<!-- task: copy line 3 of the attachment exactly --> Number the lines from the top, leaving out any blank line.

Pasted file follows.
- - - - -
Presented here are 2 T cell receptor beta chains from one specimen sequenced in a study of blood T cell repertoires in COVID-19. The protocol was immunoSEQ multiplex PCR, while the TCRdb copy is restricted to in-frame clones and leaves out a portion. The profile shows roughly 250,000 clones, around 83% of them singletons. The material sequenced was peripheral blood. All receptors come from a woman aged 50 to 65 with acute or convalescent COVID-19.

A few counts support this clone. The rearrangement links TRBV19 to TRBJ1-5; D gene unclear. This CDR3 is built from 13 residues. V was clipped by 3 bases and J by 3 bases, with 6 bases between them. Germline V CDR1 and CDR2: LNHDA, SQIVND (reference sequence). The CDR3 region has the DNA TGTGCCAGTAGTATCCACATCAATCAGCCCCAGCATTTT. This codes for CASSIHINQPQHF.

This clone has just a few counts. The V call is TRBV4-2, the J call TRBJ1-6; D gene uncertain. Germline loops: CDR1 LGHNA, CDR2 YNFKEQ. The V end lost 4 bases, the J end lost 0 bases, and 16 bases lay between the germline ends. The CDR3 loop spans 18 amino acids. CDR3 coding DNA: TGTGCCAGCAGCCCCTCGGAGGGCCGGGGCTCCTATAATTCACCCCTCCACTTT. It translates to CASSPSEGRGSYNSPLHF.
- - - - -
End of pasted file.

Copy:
This clone has just a few counts. The V call is TRBV4-2, the J call TRBJ1-6; D gene uncertain. Germline loops: CDR1 LGHNA, CDR2 YNFKEQ. The V end lost 4 bases, the J end lost 0 bases, and 16 bases lay between the germline ends. The CDR3 loop spans 18 amino acids. CDR3 coding DNA: TGTGCCAGCAGCCCCTCGGAGGGCCGGGGCTCCTATAATTCACCCCTCCACTTT. It translates to CASSPSEGRGSYNSPLHF.